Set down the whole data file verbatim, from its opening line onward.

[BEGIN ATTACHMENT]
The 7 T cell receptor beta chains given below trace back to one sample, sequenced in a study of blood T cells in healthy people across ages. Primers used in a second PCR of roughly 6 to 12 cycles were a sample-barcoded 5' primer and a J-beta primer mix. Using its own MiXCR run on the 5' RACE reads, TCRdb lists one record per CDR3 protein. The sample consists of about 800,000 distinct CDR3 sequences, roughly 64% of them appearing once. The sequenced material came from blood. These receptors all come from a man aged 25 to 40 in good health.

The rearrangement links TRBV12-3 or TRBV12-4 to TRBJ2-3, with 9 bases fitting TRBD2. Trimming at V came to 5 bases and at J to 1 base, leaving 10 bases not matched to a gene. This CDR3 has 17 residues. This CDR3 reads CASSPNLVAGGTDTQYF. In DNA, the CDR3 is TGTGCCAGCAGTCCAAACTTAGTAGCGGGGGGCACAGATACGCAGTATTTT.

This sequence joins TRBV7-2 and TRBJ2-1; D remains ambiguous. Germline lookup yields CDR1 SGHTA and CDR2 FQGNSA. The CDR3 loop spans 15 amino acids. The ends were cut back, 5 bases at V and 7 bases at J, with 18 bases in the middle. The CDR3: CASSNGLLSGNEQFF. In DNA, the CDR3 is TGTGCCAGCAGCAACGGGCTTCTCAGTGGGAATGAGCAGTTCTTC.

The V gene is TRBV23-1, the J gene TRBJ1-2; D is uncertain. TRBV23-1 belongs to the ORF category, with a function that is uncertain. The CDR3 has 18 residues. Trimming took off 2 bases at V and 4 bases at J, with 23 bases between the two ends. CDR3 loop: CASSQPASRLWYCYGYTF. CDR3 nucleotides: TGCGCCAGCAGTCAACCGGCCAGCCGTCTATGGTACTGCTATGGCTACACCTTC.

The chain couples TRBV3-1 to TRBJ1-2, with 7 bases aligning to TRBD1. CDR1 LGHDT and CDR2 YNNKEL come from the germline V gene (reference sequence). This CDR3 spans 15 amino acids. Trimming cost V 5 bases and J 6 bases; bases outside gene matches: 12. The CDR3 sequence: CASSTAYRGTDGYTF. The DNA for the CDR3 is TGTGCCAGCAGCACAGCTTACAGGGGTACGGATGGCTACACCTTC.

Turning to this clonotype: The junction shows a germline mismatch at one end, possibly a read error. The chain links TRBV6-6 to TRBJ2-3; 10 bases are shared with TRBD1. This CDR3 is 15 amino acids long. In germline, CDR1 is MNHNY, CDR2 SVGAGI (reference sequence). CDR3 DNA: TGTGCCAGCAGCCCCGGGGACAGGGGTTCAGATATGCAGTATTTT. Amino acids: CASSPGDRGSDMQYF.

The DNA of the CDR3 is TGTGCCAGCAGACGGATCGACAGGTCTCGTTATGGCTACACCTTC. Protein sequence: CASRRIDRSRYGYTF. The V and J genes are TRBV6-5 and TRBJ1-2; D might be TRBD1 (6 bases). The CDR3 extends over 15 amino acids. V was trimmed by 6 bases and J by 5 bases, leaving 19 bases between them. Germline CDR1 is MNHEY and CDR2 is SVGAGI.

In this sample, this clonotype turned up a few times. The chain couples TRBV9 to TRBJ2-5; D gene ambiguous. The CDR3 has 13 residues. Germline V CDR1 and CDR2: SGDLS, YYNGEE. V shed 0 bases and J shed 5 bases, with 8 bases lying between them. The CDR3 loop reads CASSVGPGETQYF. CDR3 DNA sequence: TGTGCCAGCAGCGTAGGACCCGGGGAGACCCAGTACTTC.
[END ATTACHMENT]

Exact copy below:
The 7 T cell receptor beta chains given below trace back to one sample, sequenced in a study of blood T cells in healthy people across ages. Primers used in a second PCR of roughly 6 to 12 cycles were a sample-barcoded 5' primer and a J-beta primer mix. Using its own MiXCR run on the 5' RACE reads, TCRdb lists one record per CDR3 protein. The sample consists of about 800,000 distinct CDR3 sequences, roughly 64% of them appearing once. The sequenced material came from blood. These receptors all come from a man aged 25 to 40 in good health.

The rearrangement links TRBV12-3 or TRBV12-4 to TRBJ2-3, with 9 bases fitting TRBD2. Trimming at V came to 5 bases and at J to 1 base, leaving 10 bases not matched to a gene. This CDR3 has 17 residues. This CDR3 reads CASSPNLVAGGTDTQYF. In DNA, the CDR3 is TGTGCCAGCAGTCCAAACTTAGTAGCGGGGGGCACAGATACGCAGTATTTT.

This sequence joins TRBV7-2 and TRBJ2-1; D remains ambiguous. Germline lookup yields CDR1 SGHTA and CDR2 FQGNSA. The CDR3 loop spans 15 amino acids. The ends were cut back, 5 bases at V and 7 bases at J, with 18 bases in the middle. The CDR3: CASSNGLLSGNEQFF. In DNA, the CDR3 is TGTGCCAGCAGCAACGGGCTTCTCAGTGGGAATGAGCAGTTCTTC.

The V gene is TRBV23-1, the J gene TRBJ1-2; D is uncertain. TRBV23-1 belongs to the ORF category, with a function that is uncertain. The CDR3 has 18 residues. Trimming took off 2 bases at V and 4 bases at J, with 23 bases between the two ends. CDR3 loop: CASSQPASRLWYCYGYTF. CDR3 nucleotides: TGCGCCAGCAGTCAACCGGCCAGCCGTCTATGGTACTGCTATGGCTACACCTTC.

The chain couples TRBV3-1 to TRBJ1-2, with 7 bases aligning to TRBD1. CDR1 LGHDT and CDR2 YNNKEL come from the germline V gene (reference sequence). This CDR3 spans 15 amino acids. Trimming cost V 5 bases and J 6 bases; bases outside gene matches: 12. The CDR3 sequence: CASSTAYRGTDGYTF. The DNA for the CDR3 is TGTGCCAGCAGCACAGCTTACAGGGGTACGGATGGCTACACCTTC.

Turning to this clonotype: The junction shows a germline mismatch at one end, possibly a read error. The chain links TRBV6-6 to TRBJ2-3; 10 bases are shared with TRBD1. This CDR3 is 15 amino acids long. In germline, CDR1 is MNHNY, CDR2 SVGAGI (reference sequence). CDR3 DNA: TGTGCCAGCAGCCCCGGGGACAGGGGTTCAGATATGCAGTATTTT. Amino acids: CASSPGDRGSDMQYF.

The DNA of the CDR3 is TGTGCCAGCAGACGGATCGACAGGTCTCGTTATGGCTACACCTTC. Protein sequence: CASRRIDRSRYGYTF. The V and J genes are TRBV6-5 and TRBJ1-2; D might be TRBD1 (6 bases). The CDR3 extends over 15 amino acids. V was trimmed by 6 bases and J by 5 bases, leaving 19 bases between them. Germline CDR1 is MNHEY and CDR2 is SVGAGI.

In this sample, this clonotype turned up a few times. The chain couples TRBV9 to TRBJ2-5; D gene ambiguous. The CDR3 has 13 residues. Germline V CDR1 and CDR2: SGDLS, YYNGEE. V shed 0 bases and J shed 5 bases, with 8 bases lying between them. The CDR3 loop reads CASSVGPGETQYF. CDR3 DNA sequence: TGTGCCAGCAGCGTAGGACCCGGGGAGACCCAGTACTTC.